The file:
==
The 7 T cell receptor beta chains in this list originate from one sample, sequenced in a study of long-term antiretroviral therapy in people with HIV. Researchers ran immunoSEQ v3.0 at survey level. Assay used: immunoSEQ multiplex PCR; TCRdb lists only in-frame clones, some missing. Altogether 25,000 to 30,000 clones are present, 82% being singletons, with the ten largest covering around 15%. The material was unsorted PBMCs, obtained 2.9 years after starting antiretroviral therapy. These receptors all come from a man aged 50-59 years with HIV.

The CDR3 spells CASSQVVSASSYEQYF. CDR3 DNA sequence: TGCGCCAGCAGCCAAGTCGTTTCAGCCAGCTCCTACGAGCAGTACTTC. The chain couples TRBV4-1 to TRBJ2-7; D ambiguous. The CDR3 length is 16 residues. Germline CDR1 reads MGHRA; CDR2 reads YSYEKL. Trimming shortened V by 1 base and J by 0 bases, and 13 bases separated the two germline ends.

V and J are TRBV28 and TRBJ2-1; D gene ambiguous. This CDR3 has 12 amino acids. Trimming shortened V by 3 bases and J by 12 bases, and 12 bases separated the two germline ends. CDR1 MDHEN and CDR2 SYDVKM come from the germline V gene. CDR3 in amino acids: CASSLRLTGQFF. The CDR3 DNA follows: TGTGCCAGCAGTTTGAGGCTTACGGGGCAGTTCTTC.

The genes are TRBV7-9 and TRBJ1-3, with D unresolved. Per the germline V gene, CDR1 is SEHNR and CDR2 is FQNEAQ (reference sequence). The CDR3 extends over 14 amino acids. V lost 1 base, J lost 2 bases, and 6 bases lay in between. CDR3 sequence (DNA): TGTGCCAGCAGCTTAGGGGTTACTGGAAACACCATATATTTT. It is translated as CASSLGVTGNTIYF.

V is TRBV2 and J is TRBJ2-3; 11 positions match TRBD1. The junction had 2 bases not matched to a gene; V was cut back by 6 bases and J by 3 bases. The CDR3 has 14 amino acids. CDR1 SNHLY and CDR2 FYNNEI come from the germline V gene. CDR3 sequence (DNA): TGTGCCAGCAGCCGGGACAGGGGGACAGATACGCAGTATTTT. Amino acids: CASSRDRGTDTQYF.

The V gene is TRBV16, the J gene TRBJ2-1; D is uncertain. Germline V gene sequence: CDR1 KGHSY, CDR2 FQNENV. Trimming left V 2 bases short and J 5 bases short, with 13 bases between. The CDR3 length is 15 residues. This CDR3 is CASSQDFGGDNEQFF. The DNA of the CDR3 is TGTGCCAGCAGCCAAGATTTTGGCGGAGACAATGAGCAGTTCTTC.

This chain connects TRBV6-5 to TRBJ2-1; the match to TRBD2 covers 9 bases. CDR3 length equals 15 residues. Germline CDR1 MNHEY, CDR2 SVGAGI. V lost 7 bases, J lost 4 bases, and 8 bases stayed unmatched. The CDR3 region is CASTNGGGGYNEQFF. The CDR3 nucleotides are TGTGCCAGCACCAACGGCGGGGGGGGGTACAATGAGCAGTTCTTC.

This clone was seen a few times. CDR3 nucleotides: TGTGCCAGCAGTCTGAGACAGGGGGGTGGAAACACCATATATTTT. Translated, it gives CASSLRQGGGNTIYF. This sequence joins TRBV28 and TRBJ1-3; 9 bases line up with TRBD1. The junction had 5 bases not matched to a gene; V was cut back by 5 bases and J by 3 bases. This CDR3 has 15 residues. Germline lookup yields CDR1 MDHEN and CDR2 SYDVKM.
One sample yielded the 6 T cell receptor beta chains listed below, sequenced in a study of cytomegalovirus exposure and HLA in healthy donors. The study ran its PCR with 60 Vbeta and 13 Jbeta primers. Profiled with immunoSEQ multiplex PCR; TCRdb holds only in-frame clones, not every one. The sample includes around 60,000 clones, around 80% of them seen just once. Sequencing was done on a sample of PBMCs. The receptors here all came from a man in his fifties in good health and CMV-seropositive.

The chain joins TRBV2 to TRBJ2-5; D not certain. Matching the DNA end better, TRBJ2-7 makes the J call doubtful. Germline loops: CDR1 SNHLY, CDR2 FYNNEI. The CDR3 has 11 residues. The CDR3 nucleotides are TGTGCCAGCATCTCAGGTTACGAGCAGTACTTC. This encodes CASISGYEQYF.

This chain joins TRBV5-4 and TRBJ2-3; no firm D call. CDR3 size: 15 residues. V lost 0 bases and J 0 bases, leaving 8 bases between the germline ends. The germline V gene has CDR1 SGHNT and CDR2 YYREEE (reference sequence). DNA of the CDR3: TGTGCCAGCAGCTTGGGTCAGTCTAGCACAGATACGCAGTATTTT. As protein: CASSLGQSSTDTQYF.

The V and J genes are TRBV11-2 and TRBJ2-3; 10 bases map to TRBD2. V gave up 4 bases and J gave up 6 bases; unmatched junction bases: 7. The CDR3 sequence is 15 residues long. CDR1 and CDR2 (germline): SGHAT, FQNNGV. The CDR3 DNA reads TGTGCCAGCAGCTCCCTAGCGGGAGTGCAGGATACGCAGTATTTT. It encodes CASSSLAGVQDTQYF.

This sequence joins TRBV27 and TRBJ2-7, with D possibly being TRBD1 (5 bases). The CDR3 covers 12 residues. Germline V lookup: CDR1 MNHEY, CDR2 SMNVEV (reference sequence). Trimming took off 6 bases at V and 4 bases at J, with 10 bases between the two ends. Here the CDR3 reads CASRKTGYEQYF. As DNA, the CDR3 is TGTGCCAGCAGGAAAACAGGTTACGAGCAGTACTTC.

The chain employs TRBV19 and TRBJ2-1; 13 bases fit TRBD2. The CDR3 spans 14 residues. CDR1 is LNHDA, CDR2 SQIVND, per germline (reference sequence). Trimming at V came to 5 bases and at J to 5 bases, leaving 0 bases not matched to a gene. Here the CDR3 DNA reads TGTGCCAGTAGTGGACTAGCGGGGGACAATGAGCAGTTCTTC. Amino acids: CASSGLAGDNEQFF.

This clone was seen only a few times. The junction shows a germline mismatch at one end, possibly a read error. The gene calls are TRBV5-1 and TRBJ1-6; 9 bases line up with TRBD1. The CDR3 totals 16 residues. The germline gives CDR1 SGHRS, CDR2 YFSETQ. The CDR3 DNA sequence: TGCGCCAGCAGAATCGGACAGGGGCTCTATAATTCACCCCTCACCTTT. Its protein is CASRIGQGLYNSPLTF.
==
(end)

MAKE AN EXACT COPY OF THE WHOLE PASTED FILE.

The 7 T cell receptor beta chains in this list originate from one sample, sequenced in a study of long-term antiretroviral therapy in people with HIV. Researchers ran immunoSEQ v3.0 at survey level. Assay used: immunoSEQ multiplex PCR; TCRdb lists only in-frame clones, some missing. Altogether 25,000 to 30,000 clones are present, 82% being singletons, with the ten largest covering around 15%. The material was unsorted PBMCs, obtained 2.9 years after starting antiretroviral therapy. These receptors all come from a man aged 50-59 years with HIV.

The CDR3 spells CASSQVVSASSYEQYF. CDR3 DNA sequence: TGCGCCAGCAGCCAAGTCGTTTCAGCCAGCTCCTACGAGCAGTACTTC. The chain couples TRBV4-1 to TRBJ2-7; D ambiguous. The CDR3 length is 16 residues. Germline CDR1 reads MGHRA; CDR2 reads YSYEKL. Trimming shortened V by 1 base and J by 0 bases, and 13 bases separated the two germline ends.

V and J are TRBV28 and TRBJ2-1; D gene ambiguous. This CDR3 has 12 amino acids. Trimming shortened V by 3 bases and J by 12 bases, and 12 bases separated the two germline ends. CDR1 MDHEN and CDR2 SYDVKM come from the germline V gene. CDR3 in amino acids: CASSLRLTGQFF. The CDR3 DNA follows: TGTGCCAGCAGTTTGAGGCTTACGGGGCAGTTCTTC.

The genes are TRBV7-9 and TRBJ1-3, with D unresolved. Per the germline V gene, CDR1 is SEHNR and CDR2 is FQNEAQ (reference sequence). The CDR3 extends over 14 amino acids. V lost 1 base, J lost 2 bases, and 6 bases lay in between. CDR3 sequence (DNA): TGTGCCAGCAGCTTAGGGGTTACTGGAAACACCATATATTTT. It is translated as CASSLGVTGNTIYF.

V is TRBV2 and J is TRBJ2-3; 11 positions match TRBD1. The junction had 2 bases not matched to a gene; V was cut back by 6 bases and J by 3 bases. The CDR3 has 14 amino acids. CDR1 SNHLY and CDR2 FYNNEI come from the germline V gene. CDR3 sequence (DNA): TGTGCCAGCAGCCGGGACAGGGGGACAGATACGCAGTATTTT. Amino acids: CASSRDRGTDTQYF.

The V gene is TRBV16, the J gene TRBJ2-1; D is uncertain. Germline V gene sequence: CDR1 KGHSY, CDR2 FQNENV. Trimming left V 2 bases short and J 5 bases short, with 13 bases between. The CDR3 length is 15 residues. This CDR3 is CASSQDFGGDNEQFF. The DNA of the CDR3 is TGTGCCAGCAGCCAAGATTTTGGCGGAGACAATGAGCAGTTCTTC.

This chain connects TRBV6-5 to TRBJ2-1; the match to TRBD2 covers 9 bases. CDR3 length equals 15 residues. Germline CDR1 MNHEY, CDR2 SVGAGI. V lost 7 bases, J lost 4 bases, and 8 bases stayed unmatched. The CDR3 region is CASTNGGGGYNEQFF. The CDR3 nucleotides are TGTGCCAGCACCAACGGCGGGGGGGGGTACAATGAGCAGTTCTTC.

This clone was seen a few times. CDR3 nucleotides: TGTGCCAGCAGTCTGAGACAGGGGGGTGGAAACACCATATATTTT. Translated, it gives CASSLRQGGGNTIYF. This sequence joins TRBV28 and TRBJ1-3; 9 bases line up with TRBD1. The junction had 5 bases not matched to a gene; V was cut back by 5 bases and J by 3 bases. This CDR3 has 15 residues. Germline lookup yields CDR1 MDHEN and CDR2 SYDVKM.
One sample yielded the 6 T cell receptor beta chains listed below, sequenced in a study of cytomegalovirus exposure and HLA in healthy donors. The study ran its PCR with 60 Vbeta and 13 Jbeta primers. Profiled with immunoSEQ multiplex PCR; TCRdb holds only in-frame clones, not every one. The sample includes around 60,000 clones, around 80% of them seen just once. Sequencing was done on a sample of PBMCs. The receptors here all came from a man in his fifties in good health and CMV-seropositive.

The chain joins TRBV2 to TRBJ2-5; D not certain. Matching the DNA end better, TRBJ2-7 makes the J call doubtful. Germline loops: CDR1 SNHLY, CDR2 FYNNEI. The CDR3 has 11 residues. The CDR3 nucleotides are TGTGCCAGCATCTCAGGTTACGAGCAGTACTTC. This encodes CASISGYEQYF.

This chain joins TRBV5-4 and TRBJ2-3; no firm D call. CDR3 size: 15 residues. V lost 0 bases and J 0 bases, leaving 8 bases between the germline ends. The germline V gene has CDR1 SGHNT and CDR2 YYREEE (reference sequence). DNA of the CDR3: TGTGCCAGCAGCTTGGGTCAGTCTAGCACAGATACGCAGTATTTT. As protein: CASSLGQSSTDTQYF.

The V and J genes are TRBV11-2 and TRBJ2-3; 10 bases map to TRBD2. V gave up 4 bases and J gave up 6 bases; unmatched junction bases: 7. The CDR3 sequence is 15 residues long. CDR1 and CDR2 (germline): SGHAT, FQNNGV. The CDR3 DNA reads TGTGCCAGCAGCTCCCTAGCGGGAGTGCAGGATACGCAGTATTTT. It encodes CASSSLAGVQDTQYF.

This sequence joins TRBV27 and TRBJ2-7, with D possibly being TRBD1 (5 bases). The CDR3 covers 12 residues. Germline V lookup: CDR1 MNHEY, CDR2 SMNVEV (reference sequence). Trimming took off 6 bases at V and 4 bases at J, with 10 bases between the two ends. Here the CDR3 reads CASRKTGYEQYF. As DNA, the CDR3 is TGTGCCAGCAGGAAAACAGGTTACGAGCAGTACTTC.

The chain employs TRBV19 and TRBJ2-1; 13 bases fit TRBD2. The CDR3 spans 14 residues. CDR1 is LNHDA, CDR2 SQIVND, per germline (reference sequence). Trimming at V came to 5 bases and at J to 5 bases, leaving 0 bases not matched to a gene. Here the CDR3 DNA reads TGTGCCAGTAGTGGACTAGCGGGGGACAATGAGCAGTTCTTC. Amino acids: CASSGLAGDNEQFF.

This clone was seen only a few times. The junction shows a germline mismatch at one end, possibly a read error. The gene calls are TRBV5-1 and TRBJ1-6; 9 bases line up with TRBD1. The CDR3 totals 16 residues. The germline gives CDR1 SGHRS, CDR2 YFSETQ. The CDR3 DNA sequence: TGCGCCAGCAGAATCGGACAGGGGCTCTATAATTCACCCCTCACCTTT. Its protein is CASRIGQGLYNSPLTF.